“He never charged for his time or asked for anything in return. His knowledge is incredible, he is the most selfless man and I can’t quite believe there are people in this world like him. He continued to stay in contact with my family providing invaluable support and again made a long journey to see my father when he was near the end.
“This will never be forgotten by my family.”
Cross-party group established for recreational cannabis in Europe
#LegaliseitEP is focusing on human rights-based cannabis policy – “it is a matter of freedom”.
The group, made up of MEPs from five different parties, has formed to facilitate discussions around amending policy for the personal use of cannabis in Europe.
As countries such as Malta, Germany and Luxembourg have announced progressive amendments to cannabis policy, the informal interest group is supporting human rights-based policies for the personal use of cannabis.
The group is made up of the MEPs Luke Flanagan of Ireland, The Left; Mikuláš Peksa of the Czech Republic, Greens; Monica Semedo of Luxembourg, Renew; Cyrus Engerer of Malta, S&D; and, Dorian Rookmaker of The Netherlands, ECR.
In an open letter to 705 members of the European Parliament, the group states that Member States should have the autonomy to create cannabis policy that reflects the needs and specificities of their society.
As well as encouraging the MEPs to join the group, the open letter also calls for more information sharing between Member States regarding recreational cannabis and for fact-based discussion on cannabis, which the group says has been subject to misinformation for a long time.
The letter states: “Due to outdated and unpredictable patchwork of legislation, citizens across the EU are often finding themselves being forced to turn to the black market or even worse, imprisoned for being in possession of small amounts of cannabis for personal use. This does not reflect the level of freedom we have come to expect from living in Europe.
“We cannot deny that with new legislation coming forward within EU Member States, we are likely to find ourselves facing repercussions at an EU level. As MEPs, we want to build on this momentum and create a cross-party interest group within the European Parliament, where we will share best practices, talk to experts, organise hearings and conferences, as well as debate the situation of personal use of cannabis within the Union.”
Monica Semendo, of Luxembourg’s Renew, stated: “I am in favour of the legalisation of cannabis and cannabis products because it is a matter of freedom.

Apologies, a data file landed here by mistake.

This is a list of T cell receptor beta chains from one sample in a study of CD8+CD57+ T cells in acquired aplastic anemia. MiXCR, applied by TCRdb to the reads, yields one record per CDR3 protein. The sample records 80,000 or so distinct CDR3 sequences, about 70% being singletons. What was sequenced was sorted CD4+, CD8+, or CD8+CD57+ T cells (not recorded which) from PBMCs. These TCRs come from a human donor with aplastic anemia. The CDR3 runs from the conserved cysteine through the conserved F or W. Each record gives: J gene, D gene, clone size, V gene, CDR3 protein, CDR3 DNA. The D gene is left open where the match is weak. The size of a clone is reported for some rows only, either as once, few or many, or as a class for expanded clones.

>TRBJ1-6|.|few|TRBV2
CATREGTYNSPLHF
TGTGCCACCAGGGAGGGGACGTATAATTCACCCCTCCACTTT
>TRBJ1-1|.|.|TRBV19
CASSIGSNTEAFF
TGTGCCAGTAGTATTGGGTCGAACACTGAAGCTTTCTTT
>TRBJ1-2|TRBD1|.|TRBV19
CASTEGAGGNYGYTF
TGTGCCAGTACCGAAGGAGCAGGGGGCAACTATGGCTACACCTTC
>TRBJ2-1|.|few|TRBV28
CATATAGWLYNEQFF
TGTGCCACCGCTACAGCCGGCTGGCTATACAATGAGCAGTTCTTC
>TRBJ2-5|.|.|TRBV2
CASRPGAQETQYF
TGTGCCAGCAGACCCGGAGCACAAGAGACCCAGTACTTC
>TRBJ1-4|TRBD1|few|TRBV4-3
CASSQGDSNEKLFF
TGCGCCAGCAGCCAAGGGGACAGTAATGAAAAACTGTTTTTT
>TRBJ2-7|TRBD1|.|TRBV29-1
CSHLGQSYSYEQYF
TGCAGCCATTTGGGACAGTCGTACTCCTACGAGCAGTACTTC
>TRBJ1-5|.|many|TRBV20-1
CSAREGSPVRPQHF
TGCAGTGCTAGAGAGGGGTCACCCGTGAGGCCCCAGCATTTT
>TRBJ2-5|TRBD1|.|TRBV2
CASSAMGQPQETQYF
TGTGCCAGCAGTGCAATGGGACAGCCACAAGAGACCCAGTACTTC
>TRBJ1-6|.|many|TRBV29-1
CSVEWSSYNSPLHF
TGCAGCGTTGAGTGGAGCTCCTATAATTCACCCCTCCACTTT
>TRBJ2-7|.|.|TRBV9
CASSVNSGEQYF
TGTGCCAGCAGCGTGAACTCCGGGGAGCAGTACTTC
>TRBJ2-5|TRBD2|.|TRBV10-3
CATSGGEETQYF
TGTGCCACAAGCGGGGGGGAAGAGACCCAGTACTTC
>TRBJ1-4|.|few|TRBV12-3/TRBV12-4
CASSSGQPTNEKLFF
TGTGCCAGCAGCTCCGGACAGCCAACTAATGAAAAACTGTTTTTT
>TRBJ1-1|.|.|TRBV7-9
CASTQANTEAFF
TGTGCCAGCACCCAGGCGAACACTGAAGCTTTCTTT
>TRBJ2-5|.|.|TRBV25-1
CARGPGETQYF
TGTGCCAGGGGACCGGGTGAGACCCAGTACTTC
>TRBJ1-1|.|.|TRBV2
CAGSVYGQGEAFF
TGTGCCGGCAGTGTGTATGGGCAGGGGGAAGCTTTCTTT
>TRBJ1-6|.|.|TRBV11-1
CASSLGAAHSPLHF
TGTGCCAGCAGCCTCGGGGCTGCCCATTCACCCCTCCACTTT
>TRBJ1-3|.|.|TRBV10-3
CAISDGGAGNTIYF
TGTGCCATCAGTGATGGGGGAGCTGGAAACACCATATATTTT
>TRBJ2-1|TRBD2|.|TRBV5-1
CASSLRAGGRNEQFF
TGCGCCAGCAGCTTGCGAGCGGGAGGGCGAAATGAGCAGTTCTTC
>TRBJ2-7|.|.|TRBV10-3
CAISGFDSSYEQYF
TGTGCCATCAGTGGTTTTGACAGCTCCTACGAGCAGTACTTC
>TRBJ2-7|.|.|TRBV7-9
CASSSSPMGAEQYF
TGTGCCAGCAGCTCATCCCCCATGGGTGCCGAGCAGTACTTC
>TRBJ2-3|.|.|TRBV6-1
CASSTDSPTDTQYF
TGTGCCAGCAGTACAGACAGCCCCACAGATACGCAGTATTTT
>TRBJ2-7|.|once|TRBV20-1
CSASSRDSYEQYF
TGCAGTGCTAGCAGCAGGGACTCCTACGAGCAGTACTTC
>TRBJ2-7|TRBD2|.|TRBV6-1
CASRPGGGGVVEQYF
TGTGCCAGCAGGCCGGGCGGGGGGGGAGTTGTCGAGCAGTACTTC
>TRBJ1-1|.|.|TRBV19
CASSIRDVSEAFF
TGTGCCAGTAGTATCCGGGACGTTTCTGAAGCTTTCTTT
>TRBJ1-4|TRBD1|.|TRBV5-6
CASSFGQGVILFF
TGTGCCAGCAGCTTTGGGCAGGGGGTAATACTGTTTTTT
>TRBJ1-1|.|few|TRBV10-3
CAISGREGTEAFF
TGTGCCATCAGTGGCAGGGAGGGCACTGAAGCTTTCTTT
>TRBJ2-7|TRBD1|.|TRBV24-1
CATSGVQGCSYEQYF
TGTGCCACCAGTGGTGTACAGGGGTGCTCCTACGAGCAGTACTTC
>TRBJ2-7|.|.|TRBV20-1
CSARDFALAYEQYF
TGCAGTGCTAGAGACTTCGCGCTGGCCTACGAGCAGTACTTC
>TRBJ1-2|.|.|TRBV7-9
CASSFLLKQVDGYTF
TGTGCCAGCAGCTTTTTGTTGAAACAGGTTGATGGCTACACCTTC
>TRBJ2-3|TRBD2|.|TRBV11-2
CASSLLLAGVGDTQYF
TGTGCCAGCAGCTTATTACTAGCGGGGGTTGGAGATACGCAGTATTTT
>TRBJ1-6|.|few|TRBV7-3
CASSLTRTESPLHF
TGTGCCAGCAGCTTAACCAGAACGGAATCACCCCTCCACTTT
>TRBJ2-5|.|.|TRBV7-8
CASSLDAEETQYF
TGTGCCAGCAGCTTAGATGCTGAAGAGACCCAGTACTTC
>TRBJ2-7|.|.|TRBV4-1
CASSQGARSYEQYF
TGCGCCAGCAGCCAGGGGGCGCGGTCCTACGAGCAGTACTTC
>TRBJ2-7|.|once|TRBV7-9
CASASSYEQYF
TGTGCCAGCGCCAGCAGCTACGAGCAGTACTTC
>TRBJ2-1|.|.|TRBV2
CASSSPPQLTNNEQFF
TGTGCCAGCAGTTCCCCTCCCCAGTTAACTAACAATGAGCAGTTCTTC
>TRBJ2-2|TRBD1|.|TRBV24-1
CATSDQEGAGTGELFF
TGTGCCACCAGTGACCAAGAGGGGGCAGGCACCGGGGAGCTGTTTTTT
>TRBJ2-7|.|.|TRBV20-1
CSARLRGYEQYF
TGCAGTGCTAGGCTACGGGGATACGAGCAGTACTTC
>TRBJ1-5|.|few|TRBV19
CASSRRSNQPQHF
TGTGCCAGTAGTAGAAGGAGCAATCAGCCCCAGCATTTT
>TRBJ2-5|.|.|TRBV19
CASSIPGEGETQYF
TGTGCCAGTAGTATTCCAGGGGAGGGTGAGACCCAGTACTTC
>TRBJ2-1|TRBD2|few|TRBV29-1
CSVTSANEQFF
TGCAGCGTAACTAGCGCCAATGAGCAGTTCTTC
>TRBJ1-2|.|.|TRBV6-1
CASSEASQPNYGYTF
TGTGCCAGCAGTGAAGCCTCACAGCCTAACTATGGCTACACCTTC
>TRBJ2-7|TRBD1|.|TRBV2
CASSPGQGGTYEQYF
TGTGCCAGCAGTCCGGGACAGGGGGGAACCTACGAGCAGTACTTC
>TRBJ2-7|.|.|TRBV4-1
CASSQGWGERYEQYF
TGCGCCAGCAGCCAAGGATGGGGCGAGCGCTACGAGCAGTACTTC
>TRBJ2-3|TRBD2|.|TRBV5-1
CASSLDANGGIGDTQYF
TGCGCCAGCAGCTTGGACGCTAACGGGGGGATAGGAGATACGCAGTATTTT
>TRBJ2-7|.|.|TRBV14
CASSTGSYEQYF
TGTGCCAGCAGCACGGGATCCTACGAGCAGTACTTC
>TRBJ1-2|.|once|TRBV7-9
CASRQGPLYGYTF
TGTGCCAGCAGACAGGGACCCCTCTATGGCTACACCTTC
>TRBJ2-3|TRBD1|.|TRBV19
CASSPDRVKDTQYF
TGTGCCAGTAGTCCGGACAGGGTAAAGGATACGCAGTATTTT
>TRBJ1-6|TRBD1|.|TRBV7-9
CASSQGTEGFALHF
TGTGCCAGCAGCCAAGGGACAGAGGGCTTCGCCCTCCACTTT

“It’s a matter of one’s own choice. And if someone decides to consume cannabis, they should have access to a safe product.
“We have to focus on transparent information, education programmes and risk reduction, especially for young adults.”
Cyrus Engerer of Malta’s S&D, stated: “People should have the right to take autonomous informed decisions about their lives, including whether or not they use cannabis.
“Let’s talk basics. No one should go to jail over a joint. And now for some real talk – many people still are.
“Where I come from – Malta – we are the first European country to fully legalise cannabis use Germany, and Luxembourg will soon follow it. It’s time that we talk about cannabis and our personal freedoms and rights.”
Hear what the founding members of #LegaliseitEP have to say about why they’ve decided to launch a cross party @Europarl_EN interest group on #Cannabis & #CannabisLegalisation @lukeming @RookmakerDorien @MonicaSemedoLux @vonpecka @engerer pic.twitter.com/b20NDFOAmg
— Legalise It EP (@LegaliseIt_EP) July 14, 2022
Greenrise welcomes cannabis policy developments in Germany
The company is preparing for the potential legalisation of adult-use cannabis in Germany.
Greenrise Global Brands has welcomed recent developments in Germany as it awaits guidelines from the German Government in the coming months.
Germany’s “traffic light” coalition made plans to legalise recreational cannabis official in November 2021 with the publication of its agreement.
The coalition, which includes the Social Democratic Party of Germany (SPD), the Free Democratic Party (FDP) and The Greens, agreed to legalise the controlled distribution of cannabis to adults for “pleasure purposes”. With a focus on health-oriented cannabis policy, the development aims to move consumers away from the black market, control quality of products and ensure the protection of minors.
This year, five hearings are planned throughout to discuss the legislative process on the controlled supply of cannabis to adults for recreational purposes, with the first meeting being held in June, at the Federal Ministry of Health.
The Federal Government is anticipated to submit a draft law to Parliament (Bundestag) by the end of 2022.